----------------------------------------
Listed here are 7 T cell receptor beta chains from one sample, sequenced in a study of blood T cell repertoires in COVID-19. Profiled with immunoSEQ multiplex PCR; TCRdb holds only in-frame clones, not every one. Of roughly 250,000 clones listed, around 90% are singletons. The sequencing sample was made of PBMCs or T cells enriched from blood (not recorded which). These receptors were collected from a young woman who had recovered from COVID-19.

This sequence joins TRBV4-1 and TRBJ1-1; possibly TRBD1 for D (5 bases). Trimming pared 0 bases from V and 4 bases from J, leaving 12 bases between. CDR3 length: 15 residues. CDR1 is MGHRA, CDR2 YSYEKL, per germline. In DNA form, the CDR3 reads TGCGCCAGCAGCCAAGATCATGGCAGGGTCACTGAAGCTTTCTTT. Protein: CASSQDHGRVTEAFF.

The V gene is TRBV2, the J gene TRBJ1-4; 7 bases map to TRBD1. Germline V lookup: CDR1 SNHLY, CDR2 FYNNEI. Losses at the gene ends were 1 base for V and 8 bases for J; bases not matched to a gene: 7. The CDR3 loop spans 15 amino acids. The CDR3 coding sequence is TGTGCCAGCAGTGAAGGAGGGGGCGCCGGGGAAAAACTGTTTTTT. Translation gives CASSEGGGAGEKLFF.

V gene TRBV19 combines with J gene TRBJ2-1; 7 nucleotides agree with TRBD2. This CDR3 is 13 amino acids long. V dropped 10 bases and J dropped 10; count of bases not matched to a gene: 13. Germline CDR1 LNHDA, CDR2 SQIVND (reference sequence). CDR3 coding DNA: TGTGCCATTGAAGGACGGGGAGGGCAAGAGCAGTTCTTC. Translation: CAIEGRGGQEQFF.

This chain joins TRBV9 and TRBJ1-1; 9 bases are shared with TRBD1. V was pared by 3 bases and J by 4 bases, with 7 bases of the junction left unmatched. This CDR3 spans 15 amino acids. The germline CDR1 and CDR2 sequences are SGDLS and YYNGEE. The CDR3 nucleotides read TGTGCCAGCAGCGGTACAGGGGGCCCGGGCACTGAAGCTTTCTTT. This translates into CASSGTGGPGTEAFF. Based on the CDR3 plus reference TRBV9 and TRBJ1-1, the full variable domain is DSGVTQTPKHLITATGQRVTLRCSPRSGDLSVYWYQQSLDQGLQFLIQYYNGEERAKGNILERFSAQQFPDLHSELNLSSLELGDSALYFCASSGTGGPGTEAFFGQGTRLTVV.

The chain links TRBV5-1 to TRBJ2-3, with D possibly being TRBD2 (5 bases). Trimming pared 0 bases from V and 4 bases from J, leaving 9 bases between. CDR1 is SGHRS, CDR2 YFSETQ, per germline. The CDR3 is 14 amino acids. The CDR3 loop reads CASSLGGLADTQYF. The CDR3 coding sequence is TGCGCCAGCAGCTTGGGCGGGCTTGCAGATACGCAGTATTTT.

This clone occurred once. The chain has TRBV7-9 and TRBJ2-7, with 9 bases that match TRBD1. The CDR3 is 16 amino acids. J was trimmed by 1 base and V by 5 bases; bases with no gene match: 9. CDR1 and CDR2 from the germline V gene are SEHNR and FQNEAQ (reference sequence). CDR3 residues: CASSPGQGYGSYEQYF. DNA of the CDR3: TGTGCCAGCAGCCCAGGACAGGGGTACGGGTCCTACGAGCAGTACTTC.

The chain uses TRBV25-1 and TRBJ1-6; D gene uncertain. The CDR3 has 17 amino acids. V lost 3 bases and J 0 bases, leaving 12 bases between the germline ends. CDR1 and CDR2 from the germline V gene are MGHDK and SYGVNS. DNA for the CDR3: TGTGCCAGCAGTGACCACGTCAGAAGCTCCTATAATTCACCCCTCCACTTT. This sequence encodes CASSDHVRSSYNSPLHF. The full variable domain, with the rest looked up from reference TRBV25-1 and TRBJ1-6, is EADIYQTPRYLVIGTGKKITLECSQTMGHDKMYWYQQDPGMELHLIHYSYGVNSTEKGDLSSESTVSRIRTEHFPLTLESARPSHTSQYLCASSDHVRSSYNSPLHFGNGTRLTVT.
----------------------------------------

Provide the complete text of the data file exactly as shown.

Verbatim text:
Listed here are 7 T cell receptor beta chains from one sample, sequenced in a study of blood T cell repertoires in COVID-19. Profiled with immunoSEQ multiplex PCR; TCRdb holds only in-frame clones, not every one. Of roughly 250,000 clones listed, around 90% are singletons. The sequencing sample was made of PBMCs or T cells enriched from blood (not recorded which). These receptors were collected from a young woman who had recovered from COVID-19.

This sequence joins TRBV4-1 and TRBJ1-1; possibly TRBD1 for D (5 bases). Trimming pared 0 bases from V and 4 bases from J, leaving 12 bases between. CDR3 length: 15 residues. CDR1 is MGHRA, CDR2 YSYEKL, per germline. In DNA form, the CDR3 reads TGCGCCAGCAGCCAAGATCATGGCAGGGTCACTGAAGCTTTCTTT. Protein: CASSQDHGRVTEAFF.

The V gene is TRBV2, the J gene TRBJ1-4; 7 bases map to TRBD1. Germline V lookup: CDR1 SNHLY, CDR2 FYNNEI. Losses at the gene ends were 1 base for V and 8 bases for J; bases not matched to a gene: 7. The CDR3 loop spans 15 amino acids. The CDR3 coding sequence is TGTGCCAGCAGTGAAGGAGGGGGCGCCGGGGAAAAACTGTTTTTT. Translation gives CASSEGGGAGEKLFF.

V gene TRBV19 combines with J gene TRBJ2-1; 7 nucleotides agree with TRBD2. This CDR3 is 13 amino acids long. V dropped 10 bases and J dropped 10; count of bases not matched to a gene: 13. Germline CDR1 LNHDA, CDR2 SQIVND (reference sequence). CDR3 coding DNA: TGTGCCATTGAAGGACGGGGAGGGCAAGAGCAGTTCTTC. Translation: CAIEGRGGQEQFF.

This chain joins TRBV9 and TRBJ1-1; 9 bases are shared with TRBD1. V was pared by 3 bases and J by 4 bases, with 7 bases of the junction left unmatched. This CDR3 spans 15 amino acids. The germline CDR1 and CDR2 sequences are SGDLS and YYNGEE. The CDR3 nucleotides read TGTGCCAGCAGCGGTACAGGGGGCCCGGGCACTGAAGCTTTCTTT. This translates into CASSGTGGPGTEAFF. Based on the CDR3 plus reference TRBV9 and TRBJ1-1, the full variable domain is DSGVTQTPKHLITATGQRVTLRCSPRSGDLSVYWYQQSLDQGLQFLIQYYNGEERAKGNILERFSAQQFPDLHSELNLSSLELGDSALYFCASSGTGGPGTEAFFGQGTRLTVV.

The chain links TRBV5-1 to TRBJ2-3, with D possibly being TRBD2 (5 bases). Trimming pared 0 bases from V and 4 bases from J, leaving 9 bases between. CDR1 is SGHRS, CDR2 YFSETQ, per germline. The CDR3 is 14 amino acids. The CDR3 loop reads CASSLGGLADTQYF. The CDR3 coding sequence is TGCGCCAGCAGCTTGGGCGGGCTTGCAGATACGCAGTATTTT.

This clone occurred once. The chain has TRBV7-9 and TRBJ2-7, with 9 bases that match TRBD1. The CDR3 is 16 amino acids. J was trimmed by 1 base and V by 5 bases; bases with no gene match: 9. CDR1 and CDR2 from the germline V gene are SEHNR and FQNEAQ (reference sequence). CDR3 residues: CASSPGQGYGSYEQYF. DNA of the CDR3: TGTGCCAGCAGCCCAGGACAGGGGTACGGGTCCTACGAGCAGTACTTC.

The chain uses TRBV25-1 and TRBJ1-6; D gene uncertain. The CDR3 has 17 amino acids. V lost 3 bases and J 0 bases, leaving 12 bases between the germline ends. CDR1 and CDR2 from the germline V gene are MGHDK and SYGVNS. DNA for the CDR3: TGTGCCAGCAGTGACCACGTCAGAAGCTCCTATAATTCACCCCTCCACTTT. This sequence encodes CASSDHVRSSYNSPLHF. The full variable domain, with the rest looked up from reference TRBV25-1 and TRBJ1-6, is EADIYQTPRYLVIGTGKKITLECSQTMGHDKMYWYQQDPGMELHLIHYSYGVNSTEKGDLSSESTVSRIRTEHFPLTLESARPSHTSQYLCASSDHVRSSYNSPLHFGNGTRLTVT.